Serena Low, midlife career mentor

Serena holds an LLB from the National University of Singapore (NUS), is a Certified Social + Emotional Intelligence Coach, and has life coaching and NLP qualifications from The Coaching Institute, Melbourne. She is a Midlife Career Mentor and Amazon bestselling author, and works with professional women in their forties to create an exit strategy that enables them to transition from corporate work to business. If she had not entered law school, she would probably have been a psychologist, writer, or counsellor. Serena has called Melbourne home since 2006.

This letter is addressed to her 21-year-old self who is going through law school. 

Dear Serena,

I know you’re feeling anxious and questioning whether you made the right decision choosing Law. I know that when you look at your peers, you feel completely out of your depth. You stare at your textbook but nothing seems to go in. You are terrified of being called upon in tutorials and found inadequate. Everyone else seems so savvy and confident, so sure of what they want to do after graduation, while you seem to be forever in survival mode. You wonder if you even belong here.

Here’s the lesson you will learn as the years pass: everyone has the same kinds of anxieties and fears, and what you’ve experienced is no different from what others struggle with. It’s time to face your fears and do the very things you’ve been avoiding. Instead of letting fear rule your life, decide that you will step up and step out. Reach out to people you don’t know well. Laugh more, speak up more, and volunteer your services, instead of hiding and lurking on the fringes of conversations and activities. If you need help, ask. There is no shame in not knowing all the answers. Give yourself permission to be okay with feeling uncertain, with looking foolish sometimes, and have a good laugh because this too shall pass. Seek out a kindly mentor, perhaps a senior or a tutor, and ask if they are willing to share their experiences and the lessons they learned in managing the academic, emotional and social challenges of Law School.

Remember why you chose Law as your first option when you got your ‘A’ level results, how you thought that being able to serve others and advocate for their wellbeing and rights would be a fine and worthy thing to do with your life. Your years in public service will prove you right, and offer you numerous opportunities to live up to your aspirations. They will not always come wrapped beautifully: Some tasks will seem boring, repetitive and pointless. Some clients will be disagreeable. Some days you will ask yourself “What am I doing here? Is this all there is?” and you will start to look further afield for inspiration and answers. You may leave the legal profession altogether and do something you have no prior experience or background in, simply because it feels like the right thing to do. This too is part of the journey of self-growth.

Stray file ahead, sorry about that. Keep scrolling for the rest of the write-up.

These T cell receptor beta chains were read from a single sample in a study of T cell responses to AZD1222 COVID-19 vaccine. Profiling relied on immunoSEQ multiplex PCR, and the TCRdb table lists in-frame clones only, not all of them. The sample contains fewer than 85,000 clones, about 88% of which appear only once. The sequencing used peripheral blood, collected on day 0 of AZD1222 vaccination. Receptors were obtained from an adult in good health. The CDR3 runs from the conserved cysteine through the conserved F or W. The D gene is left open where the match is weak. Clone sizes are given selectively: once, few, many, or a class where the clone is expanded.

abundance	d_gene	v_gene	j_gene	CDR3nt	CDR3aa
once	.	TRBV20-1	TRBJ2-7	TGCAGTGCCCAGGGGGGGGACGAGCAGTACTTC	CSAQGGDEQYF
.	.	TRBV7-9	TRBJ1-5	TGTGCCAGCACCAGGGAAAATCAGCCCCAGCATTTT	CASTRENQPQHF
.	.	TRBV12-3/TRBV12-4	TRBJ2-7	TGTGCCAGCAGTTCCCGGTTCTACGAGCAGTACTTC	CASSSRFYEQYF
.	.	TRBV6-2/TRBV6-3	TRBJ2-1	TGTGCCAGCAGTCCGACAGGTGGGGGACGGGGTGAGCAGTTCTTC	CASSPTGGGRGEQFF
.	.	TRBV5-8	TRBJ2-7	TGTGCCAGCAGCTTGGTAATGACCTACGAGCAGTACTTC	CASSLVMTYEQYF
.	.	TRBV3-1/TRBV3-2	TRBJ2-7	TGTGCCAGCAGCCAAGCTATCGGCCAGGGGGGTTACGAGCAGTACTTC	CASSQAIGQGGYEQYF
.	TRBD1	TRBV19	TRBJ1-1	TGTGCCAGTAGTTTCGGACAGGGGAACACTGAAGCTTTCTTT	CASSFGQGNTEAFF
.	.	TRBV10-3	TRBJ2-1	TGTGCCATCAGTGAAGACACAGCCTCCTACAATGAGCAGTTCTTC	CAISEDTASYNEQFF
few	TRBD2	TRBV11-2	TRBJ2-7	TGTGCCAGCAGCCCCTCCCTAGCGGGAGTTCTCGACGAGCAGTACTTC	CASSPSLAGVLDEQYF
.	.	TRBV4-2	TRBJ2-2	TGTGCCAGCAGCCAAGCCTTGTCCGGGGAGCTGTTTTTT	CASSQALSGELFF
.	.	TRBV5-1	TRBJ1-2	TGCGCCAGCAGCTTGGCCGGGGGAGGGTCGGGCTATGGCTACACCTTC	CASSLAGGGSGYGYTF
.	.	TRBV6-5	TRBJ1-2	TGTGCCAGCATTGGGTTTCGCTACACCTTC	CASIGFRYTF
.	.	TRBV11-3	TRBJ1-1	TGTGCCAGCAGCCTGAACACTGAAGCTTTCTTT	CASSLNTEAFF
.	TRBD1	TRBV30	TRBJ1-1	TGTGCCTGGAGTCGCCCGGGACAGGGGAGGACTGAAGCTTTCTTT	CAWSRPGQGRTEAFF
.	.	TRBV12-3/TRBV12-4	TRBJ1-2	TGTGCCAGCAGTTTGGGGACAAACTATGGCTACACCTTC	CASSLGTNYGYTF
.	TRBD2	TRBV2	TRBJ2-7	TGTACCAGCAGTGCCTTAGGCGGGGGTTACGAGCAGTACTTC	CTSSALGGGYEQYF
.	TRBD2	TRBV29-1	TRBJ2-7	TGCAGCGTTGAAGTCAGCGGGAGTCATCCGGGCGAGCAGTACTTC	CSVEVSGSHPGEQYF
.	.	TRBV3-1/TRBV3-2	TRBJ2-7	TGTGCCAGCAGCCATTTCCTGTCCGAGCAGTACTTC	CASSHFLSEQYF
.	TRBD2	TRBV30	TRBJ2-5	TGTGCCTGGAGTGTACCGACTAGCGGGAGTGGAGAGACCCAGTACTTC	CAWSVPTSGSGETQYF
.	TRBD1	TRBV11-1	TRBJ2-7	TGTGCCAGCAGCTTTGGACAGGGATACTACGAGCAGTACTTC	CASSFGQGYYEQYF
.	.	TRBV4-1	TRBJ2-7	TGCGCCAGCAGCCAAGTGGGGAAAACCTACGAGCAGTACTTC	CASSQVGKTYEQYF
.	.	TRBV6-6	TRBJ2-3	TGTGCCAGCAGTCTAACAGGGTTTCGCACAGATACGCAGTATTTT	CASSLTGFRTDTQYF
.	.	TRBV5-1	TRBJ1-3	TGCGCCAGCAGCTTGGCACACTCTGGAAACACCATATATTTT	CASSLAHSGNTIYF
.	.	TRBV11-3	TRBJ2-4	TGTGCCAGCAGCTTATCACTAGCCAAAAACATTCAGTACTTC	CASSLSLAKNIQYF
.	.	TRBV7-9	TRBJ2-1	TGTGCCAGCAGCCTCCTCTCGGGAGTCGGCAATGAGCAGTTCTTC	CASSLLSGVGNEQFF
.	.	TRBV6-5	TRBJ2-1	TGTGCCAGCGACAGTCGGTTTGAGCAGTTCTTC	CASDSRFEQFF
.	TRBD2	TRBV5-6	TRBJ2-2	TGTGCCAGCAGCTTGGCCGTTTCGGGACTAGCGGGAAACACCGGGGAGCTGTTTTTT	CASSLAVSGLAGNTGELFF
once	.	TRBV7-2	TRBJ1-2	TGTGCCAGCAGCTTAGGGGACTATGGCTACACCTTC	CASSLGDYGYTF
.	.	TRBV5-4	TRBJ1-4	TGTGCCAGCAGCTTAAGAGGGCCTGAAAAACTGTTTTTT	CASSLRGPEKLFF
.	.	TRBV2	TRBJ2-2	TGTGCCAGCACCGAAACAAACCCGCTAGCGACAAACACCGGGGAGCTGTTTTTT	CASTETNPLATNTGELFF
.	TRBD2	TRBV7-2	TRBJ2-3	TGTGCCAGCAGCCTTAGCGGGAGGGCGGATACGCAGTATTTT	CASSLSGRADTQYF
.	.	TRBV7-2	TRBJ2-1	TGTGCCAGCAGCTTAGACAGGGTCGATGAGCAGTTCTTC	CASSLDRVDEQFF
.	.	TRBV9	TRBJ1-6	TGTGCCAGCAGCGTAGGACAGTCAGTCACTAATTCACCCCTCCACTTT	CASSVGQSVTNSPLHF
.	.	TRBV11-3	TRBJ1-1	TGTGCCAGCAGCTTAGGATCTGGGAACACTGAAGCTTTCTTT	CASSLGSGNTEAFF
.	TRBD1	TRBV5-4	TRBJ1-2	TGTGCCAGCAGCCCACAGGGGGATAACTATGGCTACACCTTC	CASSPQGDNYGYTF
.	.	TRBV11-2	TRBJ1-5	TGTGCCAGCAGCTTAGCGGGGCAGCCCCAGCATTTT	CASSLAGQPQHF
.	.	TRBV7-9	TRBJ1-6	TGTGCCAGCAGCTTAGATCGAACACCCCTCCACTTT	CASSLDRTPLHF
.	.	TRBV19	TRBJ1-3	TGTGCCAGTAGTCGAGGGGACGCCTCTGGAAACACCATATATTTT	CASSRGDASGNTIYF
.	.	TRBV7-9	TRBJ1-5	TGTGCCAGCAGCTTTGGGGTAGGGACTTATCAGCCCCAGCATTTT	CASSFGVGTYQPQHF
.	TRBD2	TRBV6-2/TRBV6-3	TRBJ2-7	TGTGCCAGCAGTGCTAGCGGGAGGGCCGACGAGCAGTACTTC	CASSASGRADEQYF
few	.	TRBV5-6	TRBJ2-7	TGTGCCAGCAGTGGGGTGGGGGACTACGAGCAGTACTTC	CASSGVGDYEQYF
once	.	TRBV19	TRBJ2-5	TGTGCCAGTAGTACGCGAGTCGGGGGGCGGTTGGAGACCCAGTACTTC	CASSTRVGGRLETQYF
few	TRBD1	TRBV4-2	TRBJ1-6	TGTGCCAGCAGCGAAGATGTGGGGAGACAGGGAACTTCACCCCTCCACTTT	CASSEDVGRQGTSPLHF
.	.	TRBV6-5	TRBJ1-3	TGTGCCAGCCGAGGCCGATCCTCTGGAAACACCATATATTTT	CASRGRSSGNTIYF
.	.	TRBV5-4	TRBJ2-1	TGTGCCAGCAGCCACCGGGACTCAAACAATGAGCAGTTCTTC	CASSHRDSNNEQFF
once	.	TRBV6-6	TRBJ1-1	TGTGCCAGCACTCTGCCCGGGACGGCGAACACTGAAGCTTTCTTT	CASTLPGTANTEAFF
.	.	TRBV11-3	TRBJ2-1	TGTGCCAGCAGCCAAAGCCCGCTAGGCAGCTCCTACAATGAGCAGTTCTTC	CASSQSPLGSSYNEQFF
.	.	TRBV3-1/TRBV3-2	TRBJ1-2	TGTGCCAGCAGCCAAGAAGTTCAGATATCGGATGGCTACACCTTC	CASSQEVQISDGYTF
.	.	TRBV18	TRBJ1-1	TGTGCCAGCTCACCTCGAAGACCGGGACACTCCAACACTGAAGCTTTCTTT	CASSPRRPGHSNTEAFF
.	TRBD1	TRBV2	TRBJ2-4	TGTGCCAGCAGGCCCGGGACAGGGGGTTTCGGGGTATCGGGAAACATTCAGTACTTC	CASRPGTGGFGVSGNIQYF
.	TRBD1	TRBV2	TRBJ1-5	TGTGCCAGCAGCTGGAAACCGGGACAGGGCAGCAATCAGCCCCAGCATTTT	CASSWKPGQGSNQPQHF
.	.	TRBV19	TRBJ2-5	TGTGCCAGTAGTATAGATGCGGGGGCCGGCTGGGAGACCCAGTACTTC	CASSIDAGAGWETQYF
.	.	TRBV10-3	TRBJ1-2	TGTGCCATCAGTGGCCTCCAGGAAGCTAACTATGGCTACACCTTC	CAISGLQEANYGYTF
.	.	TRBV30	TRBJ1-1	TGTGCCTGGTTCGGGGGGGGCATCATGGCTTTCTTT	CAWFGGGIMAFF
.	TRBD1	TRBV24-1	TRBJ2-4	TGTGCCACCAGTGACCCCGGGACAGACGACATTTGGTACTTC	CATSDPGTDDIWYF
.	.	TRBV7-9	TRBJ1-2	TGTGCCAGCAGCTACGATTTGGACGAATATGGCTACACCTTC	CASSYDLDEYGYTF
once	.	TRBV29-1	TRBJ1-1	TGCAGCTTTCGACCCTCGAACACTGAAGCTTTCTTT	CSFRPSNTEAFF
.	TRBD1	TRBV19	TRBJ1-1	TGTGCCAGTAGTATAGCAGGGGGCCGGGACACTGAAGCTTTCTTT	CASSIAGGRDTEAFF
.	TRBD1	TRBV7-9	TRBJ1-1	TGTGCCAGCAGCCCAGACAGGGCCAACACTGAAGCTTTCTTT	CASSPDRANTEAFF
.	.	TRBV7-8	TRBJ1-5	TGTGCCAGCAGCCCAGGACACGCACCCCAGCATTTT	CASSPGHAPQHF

Should you decide to switch careers and give up law, know that you will have mixed emotions about it. There will be relief and excitement, but also trepidation and self-doubt. Every time you hit a roadblock, you will wonder if you made the right decision, or whether you should have stayed on the path you were familiar with. Know that everyone who makes a change and reinvents themselves in any significant way has experienced similar emotions. It is through giving yourself permission to stumble, fall, and get up again, that you become more aware of what works for you and what to do differently next time.

Being in Law School is a privilege – not everyone who applies gets a place. This is your opportunity to learn a set of skills that will serve you (and others) well wherever you go, so make the most of it. Learn as much as you can while you can, with all the enthusiasm and dedication and focus you can muster. What you learn in Law School and in the years of public service to come will be an asset to you professionally, even if you do decide to leave the legal profession. You never lose what you learn.

What is more important than your grades and career success is your attitude. How will you show up in the world? Will you show your best self only when you feel motivated, or will you consistently demonstrate a spirit of personal and professional excellence regardless of external circumstances? How will you use your hard-won knowledge to serve others and change lives?

This seems like a lot to think about when you’re already snowed under by your Third Year workload, knowing that you have just one year left to make your time count before internship, graduation and the Postgraduate Practical Course in Law (PLC). So remember to balance it with fun, friendship, and things that add meaning to your life. In 20 years’ time, it will be the memories of your happy times in the Arts Canteen enjoying ice jelly and beef char kway teow that you will be fondly recalling, not how many B’s you scored (or did not score).

All the best,


A letter from the Editors

Tan Li Min, dancewear designer